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Pneumonitis associated with leflunomide: a profile of New Zealand and Australian reports

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Abstract Background:

Pneumonitis has very rarely been observed in patients taking leflunomide in clinical trials. Evidence is emerging that it is more frequent in clinical practice. Aim:

The aim of this study was to investigate voluntary reports of suspected respiratory reactions to leflunomide held by the New Zealand Pharmacovigilance Centre (NZPhvC) and the Australian Adverse Drug Reactions Unit (ADRU) to ascertain if they fulfilled the criteria for pneumonitis and to define characteristics of this reaction. Method:

Reports of respiratory adverse reactions attributed to leflunomide and received by the NZPhvC and the ADRU were analysed to identify those that were likely to be pneumonitis based on the criteria of Searles and McKendry. Features of these reports were examined to provide further information about this adverse reaction. Results:

The NZPhvC and the ADRU received 14 reports considered to be pneumonitis occurring in patients taking leflunomide. Two case reports fulfilled the Searles and McKendry criteria for definite or probable hypersensitivity pneumonitis. The patients in the remaining reports had radiological evidence of pulmonary infiltrates, an acute respiratory illness and no evidence of precipitating infection. In two cases the patients were taking leflunomide alone; one improved when it was withdrawn. In the other 12 cases, patients were taking leflunomide in combination with methotrexate. In nine of these 12 patients pneumonitis occurred after leflunomide was added to methotrexate, usually within 12–20 weeks. One of the two patients who died had possible previous methotrexate pneumonitis. Leflunomide washout with cholestyramine was used to treat three patients, one with life-threatening illness, with good results. Conclusion:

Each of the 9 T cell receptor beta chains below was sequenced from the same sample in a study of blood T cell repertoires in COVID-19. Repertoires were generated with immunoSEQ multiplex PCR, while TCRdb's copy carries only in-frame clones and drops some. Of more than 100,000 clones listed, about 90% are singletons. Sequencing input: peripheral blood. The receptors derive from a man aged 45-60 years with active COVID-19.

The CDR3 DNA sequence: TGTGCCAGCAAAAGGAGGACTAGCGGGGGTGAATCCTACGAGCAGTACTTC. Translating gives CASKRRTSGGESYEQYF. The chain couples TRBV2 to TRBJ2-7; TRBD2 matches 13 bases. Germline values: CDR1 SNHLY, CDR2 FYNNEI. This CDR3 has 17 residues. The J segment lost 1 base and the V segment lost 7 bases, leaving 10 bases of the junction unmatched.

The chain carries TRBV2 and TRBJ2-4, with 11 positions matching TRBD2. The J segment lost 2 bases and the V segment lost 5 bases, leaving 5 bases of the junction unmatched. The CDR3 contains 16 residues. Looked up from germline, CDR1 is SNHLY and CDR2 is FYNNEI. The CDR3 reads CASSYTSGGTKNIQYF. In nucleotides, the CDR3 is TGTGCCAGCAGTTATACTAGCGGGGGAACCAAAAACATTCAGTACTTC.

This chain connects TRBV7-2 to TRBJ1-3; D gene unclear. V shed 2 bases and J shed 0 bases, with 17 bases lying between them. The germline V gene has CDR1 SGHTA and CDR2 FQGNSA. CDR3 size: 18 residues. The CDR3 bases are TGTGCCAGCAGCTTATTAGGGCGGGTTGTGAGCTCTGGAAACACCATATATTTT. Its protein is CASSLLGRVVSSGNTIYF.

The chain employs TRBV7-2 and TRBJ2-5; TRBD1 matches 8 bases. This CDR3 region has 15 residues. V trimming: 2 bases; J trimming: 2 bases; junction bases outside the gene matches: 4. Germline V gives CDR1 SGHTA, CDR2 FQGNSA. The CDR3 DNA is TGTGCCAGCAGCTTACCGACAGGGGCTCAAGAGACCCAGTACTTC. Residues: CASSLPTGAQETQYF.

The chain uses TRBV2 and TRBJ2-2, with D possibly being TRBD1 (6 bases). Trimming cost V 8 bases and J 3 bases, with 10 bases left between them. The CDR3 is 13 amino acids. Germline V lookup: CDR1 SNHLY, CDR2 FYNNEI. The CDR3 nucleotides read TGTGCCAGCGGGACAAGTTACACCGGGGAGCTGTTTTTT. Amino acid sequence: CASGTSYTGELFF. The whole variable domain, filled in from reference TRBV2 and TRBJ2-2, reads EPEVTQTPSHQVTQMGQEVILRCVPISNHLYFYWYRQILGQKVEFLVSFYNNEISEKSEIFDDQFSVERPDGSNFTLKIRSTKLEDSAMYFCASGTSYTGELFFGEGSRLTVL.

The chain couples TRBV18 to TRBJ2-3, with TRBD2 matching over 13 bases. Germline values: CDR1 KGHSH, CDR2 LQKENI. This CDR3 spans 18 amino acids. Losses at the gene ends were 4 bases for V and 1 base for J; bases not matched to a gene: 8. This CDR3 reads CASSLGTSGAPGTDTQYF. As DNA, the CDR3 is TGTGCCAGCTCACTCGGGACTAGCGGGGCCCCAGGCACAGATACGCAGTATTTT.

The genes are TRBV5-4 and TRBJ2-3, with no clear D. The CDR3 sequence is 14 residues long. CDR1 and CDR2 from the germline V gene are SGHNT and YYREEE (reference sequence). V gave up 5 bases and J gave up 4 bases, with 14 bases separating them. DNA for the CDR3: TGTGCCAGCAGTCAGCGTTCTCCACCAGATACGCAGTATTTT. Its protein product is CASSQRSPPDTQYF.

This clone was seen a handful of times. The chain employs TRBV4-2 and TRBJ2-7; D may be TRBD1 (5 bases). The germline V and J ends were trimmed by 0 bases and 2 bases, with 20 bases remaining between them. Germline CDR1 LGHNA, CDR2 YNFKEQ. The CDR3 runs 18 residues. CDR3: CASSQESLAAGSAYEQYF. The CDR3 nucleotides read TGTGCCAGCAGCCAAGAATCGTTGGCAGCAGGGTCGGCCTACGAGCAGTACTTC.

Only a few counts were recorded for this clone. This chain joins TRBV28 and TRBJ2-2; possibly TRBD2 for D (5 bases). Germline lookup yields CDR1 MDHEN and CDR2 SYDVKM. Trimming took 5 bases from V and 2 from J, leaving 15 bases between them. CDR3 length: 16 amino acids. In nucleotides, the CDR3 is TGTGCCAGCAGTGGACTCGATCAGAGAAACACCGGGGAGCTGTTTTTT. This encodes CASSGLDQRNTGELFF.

This case series supports observations that leflunomide can cause pneumonitis either as monotherapy or in combination with methotrexate. The case histories indicate that prompt recognition is important to avoid life-threatening disease and support the use of cholestyramine to remove leflunomide.

Keywords: adverse drug reaction; leflunomide; methotrexate; pneumonitis; rheumatoid arthritis

Document Type: Research Article


Affiliations: 1: Department of Medicine, University of Otago Medical School, Dunedin 2: Adverse Drug Reactions Unit, Therapeutic Goods Administration, Canberra, Australian Capital Territory, Australia 3: Christchurch Hospital, Canterbury District Health Board, Christchurch, New Zealand

Publication date: 2006-03-01

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